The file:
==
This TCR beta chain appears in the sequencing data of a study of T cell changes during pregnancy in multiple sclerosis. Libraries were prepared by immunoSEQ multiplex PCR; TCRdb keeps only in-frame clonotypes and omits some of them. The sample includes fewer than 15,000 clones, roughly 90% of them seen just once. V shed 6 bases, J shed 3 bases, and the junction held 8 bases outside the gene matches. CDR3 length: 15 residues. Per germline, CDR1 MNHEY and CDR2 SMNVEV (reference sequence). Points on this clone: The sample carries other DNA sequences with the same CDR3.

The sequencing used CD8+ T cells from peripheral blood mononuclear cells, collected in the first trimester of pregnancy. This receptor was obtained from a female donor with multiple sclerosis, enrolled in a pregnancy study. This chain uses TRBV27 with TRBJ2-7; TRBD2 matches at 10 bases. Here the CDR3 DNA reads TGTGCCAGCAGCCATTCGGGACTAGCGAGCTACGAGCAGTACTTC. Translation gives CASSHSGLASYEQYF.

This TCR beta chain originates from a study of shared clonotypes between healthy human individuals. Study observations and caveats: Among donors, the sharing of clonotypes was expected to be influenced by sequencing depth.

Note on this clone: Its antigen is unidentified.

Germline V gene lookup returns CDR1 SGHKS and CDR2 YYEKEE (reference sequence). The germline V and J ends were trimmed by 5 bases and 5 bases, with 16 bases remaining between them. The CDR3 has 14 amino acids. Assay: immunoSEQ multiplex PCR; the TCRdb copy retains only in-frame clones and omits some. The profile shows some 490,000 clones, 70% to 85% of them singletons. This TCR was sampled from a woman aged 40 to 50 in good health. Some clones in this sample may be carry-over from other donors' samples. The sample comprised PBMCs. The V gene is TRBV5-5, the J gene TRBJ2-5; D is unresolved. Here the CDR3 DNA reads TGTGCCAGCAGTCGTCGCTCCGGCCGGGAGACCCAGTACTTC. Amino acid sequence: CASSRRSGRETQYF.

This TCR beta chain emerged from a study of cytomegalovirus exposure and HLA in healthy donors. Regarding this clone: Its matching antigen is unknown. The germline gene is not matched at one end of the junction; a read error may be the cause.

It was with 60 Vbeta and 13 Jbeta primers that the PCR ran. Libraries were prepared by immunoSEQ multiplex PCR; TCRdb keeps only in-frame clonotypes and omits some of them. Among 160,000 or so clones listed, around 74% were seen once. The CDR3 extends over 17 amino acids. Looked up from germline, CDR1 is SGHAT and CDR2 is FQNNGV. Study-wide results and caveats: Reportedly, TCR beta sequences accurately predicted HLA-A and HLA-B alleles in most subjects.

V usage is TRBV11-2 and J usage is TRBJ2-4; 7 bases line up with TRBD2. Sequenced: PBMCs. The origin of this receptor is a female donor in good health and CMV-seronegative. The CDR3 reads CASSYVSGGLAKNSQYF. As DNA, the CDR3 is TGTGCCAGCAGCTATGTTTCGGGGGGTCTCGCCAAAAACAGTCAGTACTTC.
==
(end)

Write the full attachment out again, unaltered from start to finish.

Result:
This TCR beta chain appears in the sequencing data of a study of T cell changes during pregnancy in multiple sclerosis. Libraries were prepared by immunoSEQ multiplex PCR; TCRdb keeps only in-frame clonotypes and omits some of them. The sample includes fewer than 15,000 clones, roughly 90% of them seen just once. V shed 6 bases, J shed 3 bases, and the junction held 8 bases outside the gene matches. CDR3 length: 15 residues. Per germline, CDR1 MNHEY and CDR2 SMNVEV (reference sequence). Points on this clone: The sample carries other DNA sequences with the same CDR3.

The sequencing used CD8+ T cells from peripheral blood mononuclear cells, collected in the first trimester of pregnancy. This receptor was obtained from a female donor with multiple sclerosis, enrolled in a pregnancy study. This chain uses TRBV27 with TRBJ2-7; TRBD2 matches at 10 bases. Here the CDR3 DNA reads TGTGCCAGCAGCCATTCGGGACTAGCGAGCTACGAGCAGTACTTC. Translation gives CASSHSGLASYEQYF.

This TCR beta chain originates from a study of shared clonotypes between healthy human individuals. Study observations and caveats: Among donors, the sharing of clonotypes was expected to be influenced by sequencing depth.

Note on this clone: Its antigen is unidentified.

Germline V gene lookup returns CDR1 SGHKS and CDR2 YYEKEE (reference sequence). The germline V and J ends were trimmed by 5 bases and 5 bases, with 16 bases remaining between them. The CDR3 has 14 amino acids. Assay: immunoSEQ multiplex PCR; the TCRdb copy retains only in-frame clones and omits some. The profile shows some 490,000 clones, 70% to 85% of them singletons. This TCR was sampled from a woman aged 40 to 50 in good health. Some clones in this sample may be carry-over from other donors' samples. The sample comprised PBMCs. The V gene is TRBV5-5, the J gene TRBJ2-5; D is unresolved. Here the CDR3 DNA reads TGTGCCAGCAGTCGTCGCTCCGGCCGGGAGACCCAGTACTTC. Amino acid sequence: CASSRRSGRETQYF.

This TCR beta chain emerged from a study of cytomegalovirus exposure and HLA in healthy donors. Regarding this clone: Its matching antigen is unknown. The germline gene is not matched at one end of the junction; a read error may be the cause.

It was with 60 Vbeta and 13 Jbeta primers that the PCR ran. Libraries were prepared by immunoSEQ multiplex PCR; TCRdb keeps only in-frame clonotypes and omits some of them. Among 160,000 or so clones listed, around 74% were seen once. The CDR3 extends over 17 amino acids. Looked up from germline, CDR1 is SGHAT and CDR2 is FQNNGV. Study-wide results and caveats: Reportedly, TCR beta sequences accurately predicted HLA-A and HLA-B alleles in most subjects.

V usage is TRBV11-2 and J usage is TRBJ2-4; 7 bases line up with TRBD2. Sequenced: PBMCs. The origin of this receptor is a female donor in good health and CMV-seronegative. The CDR3 reads CASSYVSGGLAKNSQYF. As DNA, the CDR3 is TGTGCCAGCAGCTATGTTTCGGGGGGTCTCGCCAAAAACAGTCAGTACTTC.